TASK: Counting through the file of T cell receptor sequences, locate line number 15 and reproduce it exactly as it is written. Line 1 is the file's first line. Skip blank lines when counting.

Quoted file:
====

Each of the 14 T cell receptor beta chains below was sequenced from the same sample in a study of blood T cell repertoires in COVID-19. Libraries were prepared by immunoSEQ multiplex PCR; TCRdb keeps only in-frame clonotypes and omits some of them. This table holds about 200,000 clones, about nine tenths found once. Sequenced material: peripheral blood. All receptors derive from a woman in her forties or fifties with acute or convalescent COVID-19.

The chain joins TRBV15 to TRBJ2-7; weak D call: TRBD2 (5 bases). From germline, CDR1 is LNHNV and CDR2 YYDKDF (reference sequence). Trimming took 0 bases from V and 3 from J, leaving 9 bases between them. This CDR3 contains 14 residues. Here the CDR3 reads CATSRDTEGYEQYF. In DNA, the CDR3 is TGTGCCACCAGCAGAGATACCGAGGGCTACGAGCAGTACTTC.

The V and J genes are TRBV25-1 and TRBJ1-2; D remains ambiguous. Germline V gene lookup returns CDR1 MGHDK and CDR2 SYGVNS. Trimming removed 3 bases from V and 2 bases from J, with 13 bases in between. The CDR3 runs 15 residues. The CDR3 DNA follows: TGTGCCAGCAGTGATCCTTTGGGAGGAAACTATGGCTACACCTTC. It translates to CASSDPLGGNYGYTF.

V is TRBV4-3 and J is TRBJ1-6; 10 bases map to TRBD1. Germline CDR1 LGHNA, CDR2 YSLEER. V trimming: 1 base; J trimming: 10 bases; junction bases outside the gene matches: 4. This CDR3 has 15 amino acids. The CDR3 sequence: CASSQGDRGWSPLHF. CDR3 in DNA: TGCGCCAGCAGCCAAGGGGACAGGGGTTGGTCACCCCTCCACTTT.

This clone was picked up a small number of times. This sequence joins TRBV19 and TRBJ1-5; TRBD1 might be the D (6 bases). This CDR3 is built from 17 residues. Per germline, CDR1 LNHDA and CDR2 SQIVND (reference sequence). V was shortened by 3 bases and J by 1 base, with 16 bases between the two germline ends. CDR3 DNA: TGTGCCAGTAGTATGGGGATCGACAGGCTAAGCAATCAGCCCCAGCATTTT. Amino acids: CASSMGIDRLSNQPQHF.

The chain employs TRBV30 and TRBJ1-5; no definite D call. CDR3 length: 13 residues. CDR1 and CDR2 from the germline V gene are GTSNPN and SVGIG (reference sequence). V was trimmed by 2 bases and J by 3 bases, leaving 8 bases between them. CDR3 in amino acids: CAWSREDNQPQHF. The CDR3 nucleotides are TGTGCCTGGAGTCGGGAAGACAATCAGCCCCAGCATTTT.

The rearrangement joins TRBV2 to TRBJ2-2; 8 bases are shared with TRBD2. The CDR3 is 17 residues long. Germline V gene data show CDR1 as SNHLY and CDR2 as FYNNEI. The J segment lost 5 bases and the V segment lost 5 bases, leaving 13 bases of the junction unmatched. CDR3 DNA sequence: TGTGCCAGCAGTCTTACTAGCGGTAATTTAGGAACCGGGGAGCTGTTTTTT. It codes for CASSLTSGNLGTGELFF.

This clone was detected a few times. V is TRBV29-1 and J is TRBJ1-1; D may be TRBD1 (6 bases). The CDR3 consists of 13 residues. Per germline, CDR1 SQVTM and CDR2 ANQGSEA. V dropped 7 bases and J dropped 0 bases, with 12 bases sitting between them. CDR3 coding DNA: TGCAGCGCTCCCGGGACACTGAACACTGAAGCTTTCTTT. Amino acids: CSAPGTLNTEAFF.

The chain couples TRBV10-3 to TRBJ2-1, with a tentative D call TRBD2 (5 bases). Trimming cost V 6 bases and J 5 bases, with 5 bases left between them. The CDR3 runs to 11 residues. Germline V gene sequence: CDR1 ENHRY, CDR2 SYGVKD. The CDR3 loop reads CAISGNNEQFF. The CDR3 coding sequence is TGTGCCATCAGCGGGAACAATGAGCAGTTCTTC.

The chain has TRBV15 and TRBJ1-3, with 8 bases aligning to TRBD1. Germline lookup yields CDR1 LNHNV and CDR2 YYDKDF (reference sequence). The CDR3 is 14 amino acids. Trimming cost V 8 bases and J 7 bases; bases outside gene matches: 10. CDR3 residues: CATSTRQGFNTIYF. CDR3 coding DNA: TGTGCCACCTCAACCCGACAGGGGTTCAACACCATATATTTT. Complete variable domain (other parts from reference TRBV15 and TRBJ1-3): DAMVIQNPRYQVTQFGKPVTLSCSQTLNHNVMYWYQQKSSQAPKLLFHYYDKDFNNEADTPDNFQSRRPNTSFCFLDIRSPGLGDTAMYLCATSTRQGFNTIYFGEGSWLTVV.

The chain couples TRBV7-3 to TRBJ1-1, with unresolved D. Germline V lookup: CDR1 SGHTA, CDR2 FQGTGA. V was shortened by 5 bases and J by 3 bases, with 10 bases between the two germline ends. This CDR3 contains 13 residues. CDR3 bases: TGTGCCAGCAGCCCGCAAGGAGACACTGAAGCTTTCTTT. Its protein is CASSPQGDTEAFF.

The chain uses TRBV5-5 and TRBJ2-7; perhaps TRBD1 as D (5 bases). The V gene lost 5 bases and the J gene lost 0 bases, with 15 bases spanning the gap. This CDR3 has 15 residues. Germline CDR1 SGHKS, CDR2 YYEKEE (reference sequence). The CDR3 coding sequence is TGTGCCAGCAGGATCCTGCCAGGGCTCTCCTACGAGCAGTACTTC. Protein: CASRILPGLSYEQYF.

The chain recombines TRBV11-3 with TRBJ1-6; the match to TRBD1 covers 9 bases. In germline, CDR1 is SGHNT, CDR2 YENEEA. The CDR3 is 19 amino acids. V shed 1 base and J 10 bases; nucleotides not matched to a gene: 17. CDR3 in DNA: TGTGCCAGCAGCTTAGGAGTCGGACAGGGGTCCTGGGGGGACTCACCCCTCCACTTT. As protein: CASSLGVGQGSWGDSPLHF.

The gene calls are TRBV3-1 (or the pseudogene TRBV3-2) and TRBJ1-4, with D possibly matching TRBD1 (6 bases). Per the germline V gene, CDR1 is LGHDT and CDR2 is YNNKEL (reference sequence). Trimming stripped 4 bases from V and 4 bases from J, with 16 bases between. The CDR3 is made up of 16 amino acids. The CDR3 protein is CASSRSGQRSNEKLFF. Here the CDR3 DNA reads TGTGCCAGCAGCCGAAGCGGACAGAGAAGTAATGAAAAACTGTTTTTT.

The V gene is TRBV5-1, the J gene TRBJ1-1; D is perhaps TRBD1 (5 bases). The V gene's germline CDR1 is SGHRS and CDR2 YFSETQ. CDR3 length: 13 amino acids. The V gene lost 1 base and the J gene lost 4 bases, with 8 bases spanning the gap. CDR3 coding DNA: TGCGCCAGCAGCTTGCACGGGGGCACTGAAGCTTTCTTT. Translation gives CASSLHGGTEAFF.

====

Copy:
The V gene is TRBV5-1, the J gene TRBJ1-1; D is perhaps TRBD1 (5 bases). The V gene's germline CDR1 is SGHRS and CDR2 YFSETQ. CDR3 length: 13 amino acids. The V gene lost 1 base and the J gene lost 4 bases, with 8 bases spanning the gap. CDR3 coding DNA: TGCGCCAGCAGCTTGCACGGGGGCACTGAAGCTTTCTTT. Translation gives CASSLHGGTEAFF.